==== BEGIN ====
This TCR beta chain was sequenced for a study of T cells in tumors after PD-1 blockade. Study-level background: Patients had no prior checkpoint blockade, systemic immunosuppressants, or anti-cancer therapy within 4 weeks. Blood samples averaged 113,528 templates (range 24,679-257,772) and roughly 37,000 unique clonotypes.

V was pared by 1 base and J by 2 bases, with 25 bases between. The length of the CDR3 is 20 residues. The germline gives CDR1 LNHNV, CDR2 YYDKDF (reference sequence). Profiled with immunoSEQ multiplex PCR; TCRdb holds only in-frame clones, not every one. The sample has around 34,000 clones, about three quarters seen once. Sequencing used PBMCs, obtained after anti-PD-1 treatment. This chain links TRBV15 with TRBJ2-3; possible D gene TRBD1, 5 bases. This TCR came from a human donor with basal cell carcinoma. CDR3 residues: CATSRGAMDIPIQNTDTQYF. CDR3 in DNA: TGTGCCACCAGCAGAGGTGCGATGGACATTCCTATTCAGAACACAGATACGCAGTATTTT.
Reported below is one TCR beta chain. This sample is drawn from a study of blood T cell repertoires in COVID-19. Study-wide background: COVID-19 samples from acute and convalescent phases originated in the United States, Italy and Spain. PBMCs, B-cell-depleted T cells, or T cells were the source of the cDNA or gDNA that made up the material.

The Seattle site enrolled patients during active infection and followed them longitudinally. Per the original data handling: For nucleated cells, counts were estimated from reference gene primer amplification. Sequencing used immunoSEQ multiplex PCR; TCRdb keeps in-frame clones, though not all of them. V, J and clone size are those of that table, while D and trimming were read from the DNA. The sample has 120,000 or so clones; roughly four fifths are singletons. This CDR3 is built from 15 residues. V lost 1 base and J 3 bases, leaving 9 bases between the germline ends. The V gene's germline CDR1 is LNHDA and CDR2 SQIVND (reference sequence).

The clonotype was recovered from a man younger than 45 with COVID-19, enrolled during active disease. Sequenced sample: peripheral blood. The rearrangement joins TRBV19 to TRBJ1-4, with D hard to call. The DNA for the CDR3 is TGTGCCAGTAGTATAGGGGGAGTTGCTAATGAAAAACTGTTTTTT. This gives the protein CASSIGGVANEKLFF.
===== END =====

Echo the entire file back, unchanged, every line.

This TCR beta chain was sequenced for a study of T cells in tumors after PD-1 blockade. Study-level background: Patients had no prior checkpoint blockade, systemic immunosuppressants, or anti-cancer therapy within 4 weeks. Blood samples averaged 113,528 templates (range 24,679-257,772) and roughly 37,000 unique clonotypes.

V was pared by 1 base and J by 2 bases, with 25 bases between. The length of the CDR3 is 20 residues. The germline gives CDR1 LNHNV, CDR2 YYDKDF (reference sequence). Profiled with immunoSEQ multiplex PCR; TCRdb holds only in-frame clones, not every one. The sample has around 34,000 clones, about three quarters seen once. Sequencing used PBMCs, obtained after anti-PD-1 treatment. This chain links TRBV15 with TRBJ2-3; possible D gene TRBD1, 5 bases. This TCR came from a human donor with basal cell carcinoma. CDR3 residues: CATSRGAMDIPIQNTDTQYF. CDR3 in DNA: TGTGCCACCAGCAGAGGTGCGATGGACATTCCTATTCAGAACACAGATACGCAGTATTTT.
Reported below is one TCR beta chain. This sample is drawn from a study of blood T cell repertoires in COVID-19. Study-wide background: COVID-19 samples from acute and convalescent phases originated in the United States, Italy and Spain. PBMCs, B-cell-depleted T cells, or T cells were the source of the cDNA or gDNA that made up the material.

The Seattle site enrolled patients during active infection and followed them longitudinally. Per the original data handling: For nucleated cells, counts were estimated from reference gene primer amplification. Sequencing used immunoSEQ multiplex PCR; TCRdb keeps in-frame clones, though not all of them. V, J and clone size are those of that table, while D and trimming were read from the DNA. The sample has 120,000 or so clones; roughly four fifths are singletons. This CDR3 is built from 15 residues. V lost 1 base and J 3 bases, leaving 9 bases between the germline ends. The V gene's germline CDR1 is LNHDA and CDR2 SQIVND (reference sequence).

The clonotype was recovered from a man younger than 45 with COVID-19, enrolled during active disease. Sequenced sample: peripheral blood. The rearrangement joins TRBV19 to TRBJ1-4, with D hard to call. The DNA for the CDR3 is TGTGCCAGTAGTATAGGGGGAGTTGCTAATGAAAAACTGTTTTTT. This gives the protein CASSIGGVANEKLFF.